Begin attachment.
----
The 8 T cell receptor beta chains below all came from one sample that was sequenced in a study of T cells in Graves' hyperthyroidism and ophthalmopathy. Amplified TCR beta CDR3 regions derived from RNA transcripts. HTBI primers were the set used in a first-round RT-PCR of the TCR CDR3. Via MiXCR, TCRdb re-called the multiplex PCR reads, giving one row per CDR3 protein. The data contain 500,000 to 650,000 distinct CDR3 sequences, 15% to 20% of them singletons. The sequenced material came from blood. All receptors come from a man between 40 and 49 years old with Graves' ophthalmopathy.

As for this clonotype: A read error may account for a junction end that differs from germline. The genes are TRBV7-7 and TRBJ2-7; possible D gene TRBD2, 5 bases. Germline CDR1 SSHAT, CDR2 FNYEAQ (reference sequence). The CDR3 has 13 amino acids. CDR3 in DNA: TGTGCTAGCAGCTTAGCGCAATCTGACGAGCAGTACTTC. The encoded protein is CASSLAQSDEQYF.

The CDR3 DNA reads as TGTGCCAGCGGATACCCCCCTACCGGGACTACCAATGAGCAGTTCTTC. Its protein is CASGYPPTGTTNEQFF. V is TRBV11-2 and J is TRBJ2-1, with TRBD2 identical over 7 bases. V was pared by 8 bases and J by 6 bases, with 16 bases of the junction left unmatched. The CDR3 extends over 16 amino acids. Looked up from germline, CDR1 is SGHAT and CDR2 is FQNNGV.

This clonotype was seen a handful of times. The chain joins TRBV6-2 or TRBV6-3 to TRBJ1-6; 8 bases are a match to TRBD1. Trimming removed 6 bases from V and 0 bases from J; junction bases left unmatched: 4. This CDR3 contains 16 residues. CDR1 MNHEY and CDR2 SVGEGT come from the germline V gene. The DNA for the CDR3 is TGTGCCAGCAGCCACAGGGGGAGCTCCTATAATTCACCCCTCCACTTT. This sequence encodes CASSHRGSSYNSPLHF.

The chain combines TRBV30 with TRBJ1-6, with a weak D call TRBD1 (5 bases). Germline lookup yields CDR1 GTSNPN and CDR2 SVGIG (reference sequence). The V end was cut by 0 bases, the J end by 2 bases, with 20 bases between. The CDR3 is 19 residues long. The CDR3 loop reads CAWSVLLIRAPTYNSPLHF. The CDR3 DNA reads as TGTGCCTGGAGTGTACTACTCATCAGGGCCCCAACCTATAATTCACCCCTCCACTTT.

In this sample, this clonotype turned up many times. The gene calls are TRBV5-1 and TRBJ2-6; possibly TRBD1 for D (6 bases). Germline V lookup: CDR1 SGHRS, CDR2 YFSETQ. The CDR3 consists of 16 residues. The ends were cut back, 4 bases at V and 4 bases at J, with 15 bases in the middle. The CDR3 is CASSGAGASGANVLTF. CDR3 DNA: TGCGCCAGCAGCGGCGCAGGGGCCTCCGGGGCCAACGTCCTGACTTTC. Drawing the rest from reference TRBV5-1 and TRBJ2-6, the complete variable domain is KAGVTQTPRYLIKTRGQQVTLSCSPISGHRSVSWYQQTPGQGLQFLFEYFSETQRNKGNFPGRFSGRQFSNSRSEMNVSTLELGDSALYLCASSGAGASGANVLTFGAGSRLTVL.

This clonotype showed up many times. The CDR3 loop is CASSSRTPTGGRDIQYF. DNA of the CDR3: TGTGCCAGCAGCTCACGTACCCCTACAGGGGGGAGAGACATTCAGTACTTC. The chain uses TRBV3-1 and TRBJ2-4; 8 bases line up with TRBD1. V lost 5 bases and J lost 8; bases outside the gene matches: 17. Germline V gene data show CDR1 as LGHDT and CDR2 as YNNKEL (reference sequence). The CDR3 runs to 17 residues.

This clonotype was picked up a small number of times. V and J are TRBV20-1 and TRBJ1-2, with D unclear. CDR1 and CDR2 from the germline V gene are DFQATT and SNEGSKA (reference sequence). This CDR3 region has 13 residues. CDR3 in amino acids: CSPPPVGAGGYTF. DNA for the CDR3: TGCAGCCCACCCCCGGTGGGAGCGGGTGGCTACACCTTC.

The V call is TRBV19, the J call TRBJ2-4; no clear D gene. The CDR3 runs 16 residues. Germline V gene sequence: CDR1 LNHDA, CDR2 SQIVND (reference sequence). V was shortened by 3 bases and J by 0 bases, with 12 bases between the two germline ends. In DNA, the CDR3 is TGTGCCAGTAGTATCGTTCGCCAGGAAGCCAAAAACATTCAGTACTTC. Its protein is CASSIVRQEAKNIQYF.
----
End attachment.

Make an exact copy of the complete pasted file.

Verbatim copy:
The 8 T cell receptor beta chains below all came from one sample that was sequenced in a study of T cells in Graves' hyperthyroidism and ophthalmopathy. Amplified TCR beta CDR3 regions derived from RNA transcripts. HTBI primers were the set used in a first-round RT-PCR of the TCR CDR3. Via MiXCR, TCRdb re-called the multiplex PCR reads, giving one row per CDR3 protein. The data contain 500,000 to 650,000 distinct CDR3 sequences, 15% to 20% of them singletons. The sequenced material came from blood. All receptors come from a man between 40 and 49 years old with Graves' ophthalmopathy.

As for this clonotype: A read error may account for a junction end that differs from germline. The genes are TRBV7-7 and TRBJ2-7; possible D gene TRBD2, 5 bases. Germline CDR1 SSHAT, CDR2 FNYEAQ (reference sequence). The CDR3 has 13 amino acids. CDR3 in DNA: TGTGCTAGCAGCTTAGCGCAATCTGACGAGCAGTACTTC. The encoded protein is CASSLAQSDEQYF.

The CDR3 DNA reads as TGTGCCAGCGGATACCCCCCTACCGGGACTACCAATGAGCAGTTCTTC. Its protein is CASGYPPTGTTNEQFF. V is TRBV11-2 and J is TRBJ2-1, with TRBD2 identical over 7 bases. V was pared by 8 bases and J by 6 bases, with 16 bases of the junction left unmatched. The CDR3 extends over 16 amino acids. Looked up from germline, CDR1 is SGHAT and CDR2 is FQNNGV.

This clonotype was seen a handful of times. The chain joins TRBV6-2 or TRBV6-3 to TRBJ1-6; 8 bases are a match to TRBD1. Trimming removed 6 bases from V and 0 bases from J; junction bases left unmatched: 4. This CDR3 contains 16 residues. CDR1 MNHEY and CDR2 SVGEGT come from the germline V gene. The DNA for the CDR3 is TGTGCCAGCAGCCACAGGGGGAGCTCCTATAATTCACCCCTCCACTTT. This sequence encodes CASSHRGSSYNSPLHF.

The chain combines TRBV30 with TRBJ1-6, with a weak D call TRBD1 (5 bases). Germline lookup yields CDR1 GTSNPN and CDR2 SVGIG (reference sequence). The V end was cut by 0 bases, the J end by 2 bases, with 20 bases between. The CDR3 is 19 residues long. The CDR3 loop reads CAWSVLLIRAPTYNSPLHF. The CDR3 DNA reads as TGTGCCTGGAGTGTACTACTCATCAGGGCCCCAACCTATAATTCACCCCTCCACTTT.

In this sample, this clonotype turned up many times. The gene calls are TRBV5-1 and TRBJ2-6; possibly TRBD1 for D (6 bases). Germline V lookup: CDR1 SGHRS, CDR2 YFSETQ. The CDR3 consists of 16 residues. The ends were cut back, 4 bases at V and 4 bases at J, with 15 bases in the middle. The CDR3 is CASSGAGASGANVLTF. CDR3 DNA: TGCGCCAGCAGCGGCGCAGGGGCCTCCGGGGCCAACGTCCTGACTTTC. Drawing the rest from reference TRBV5-1 and TRBJ2-6, the complete variable domain is KAGVTQTPRYLIKTRGQQVTLSCSPISGHRSVSWYQQTPGQGLQFLFEYFSETQRNKGNFPGRFSGRQFSNSRSEMNVSTLELGDSALYLCASSGAGASGANVLTFGAGSRLTVL.

This clonotype showed up many times. The CDR3 loop is CASSSRTPTGGRDIQYF. DNA of the CDR3: TGTGCCAGCAGCTCACGTACCCCTACAGGGGGGAGAGACATTCAGTACTTC. The chain uses TRBV3-1 and TRBJ2-4; 8 bases line up with TRBD1. V lost 5 bases and J lost 8; bases outside the gene matches: 17. Germline V gene data show CDR1 as LGHDT and CDR2 as YNNKEL (reference sequence). The CDR3 runs to 17 residues.

This clonotype was picked up a small number of times. V and J are TRBV20-1 and TRBJ1-2, with D unclear. CDR1 and CDR2 from the germline V gene are DFQATT and SNEGSKA (reference sequence). This CDR3 region has 13 residues. CDR3 in amino acids: CSPPPVGAGGYTF. DNA for the CDR3: TGCAGCCCACCCCCGGTGGGAGCGGGTGGCTACACCTTC.

The V call is TRBV19, the J call TRBJ2-4; no clear D gene. The CDR3 runs 16 residues. Germline V gene sequence: CDR1 LNHDA, CDR2 SQIVND (reference sequence). V was shortened by 3 bases and J by 0 bases, with 12 bases between the two germline ends. In DNA, the CDR3 is TGTGCCAGTAGTATCGTTCGCCAGGAAGCCAAAAACATTCAGTACTTC. Its protein is CASSIVRQEAKNIQYF.